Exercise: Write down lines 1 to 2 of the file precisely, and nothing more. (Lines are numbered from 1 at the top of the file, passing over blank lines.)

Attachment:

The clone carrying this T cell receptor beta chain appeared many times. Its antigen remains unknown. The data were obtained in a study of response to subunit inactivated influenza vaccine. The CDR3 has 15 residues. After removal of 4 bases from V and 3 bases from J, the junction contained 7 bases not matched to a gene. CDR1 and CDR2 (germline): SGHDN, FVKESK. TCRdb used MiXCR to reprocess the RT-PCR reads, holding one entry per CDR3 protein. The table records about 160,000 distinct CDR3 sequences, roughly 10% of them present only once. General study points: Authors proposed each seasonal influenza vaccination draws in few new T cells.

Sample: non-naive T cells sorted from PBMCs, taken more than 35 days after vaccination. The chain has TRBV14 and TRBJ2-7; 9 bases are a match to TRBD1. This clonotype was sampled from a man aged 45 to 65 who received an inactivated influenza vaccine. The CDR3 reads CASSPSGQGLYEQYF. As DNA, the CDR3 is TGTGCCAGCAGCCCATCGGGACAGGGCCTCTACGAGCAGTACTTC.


The clone carrying this T cell receptor beta chain appeared many times. Its antigen remains unknown. The data were obtained in a study of response to subunit inactivated influenza vaccine. The CDR3 has 15 residues. After removal of 4 bases from V and 3 bases from J, the junction contained 7 bases not matched to a gene. CDR1 and CDR2 (germline): SGHDN, FVKESK. TCRdb used MiXCR to reprocess the RT-PCR reads, holding one entry per CDR3 protein. The table records about 160,000 distinct CDR3 sequences, roughly 10% of them present only once. General study points: Authors proposed each seasonal influenza vaccination draws in few new T cells.

Sample: non-naive T cells sorted from PBMCs, taken more than 35 days after vaccination. The chain has TRBV14 and TRBJ2-7; 9 bases are a match to TRBD1. This clonotype was sampled from a man aged 45 to 65 who received an inactivated influenza vaccine. The CDR3 reads CASSPSGQGLYEQYF. As DNA, the CDR3 is TGTGCCAGCAGCCCATCGGGACAGGGCCTCTACGAGCAGTACTTC.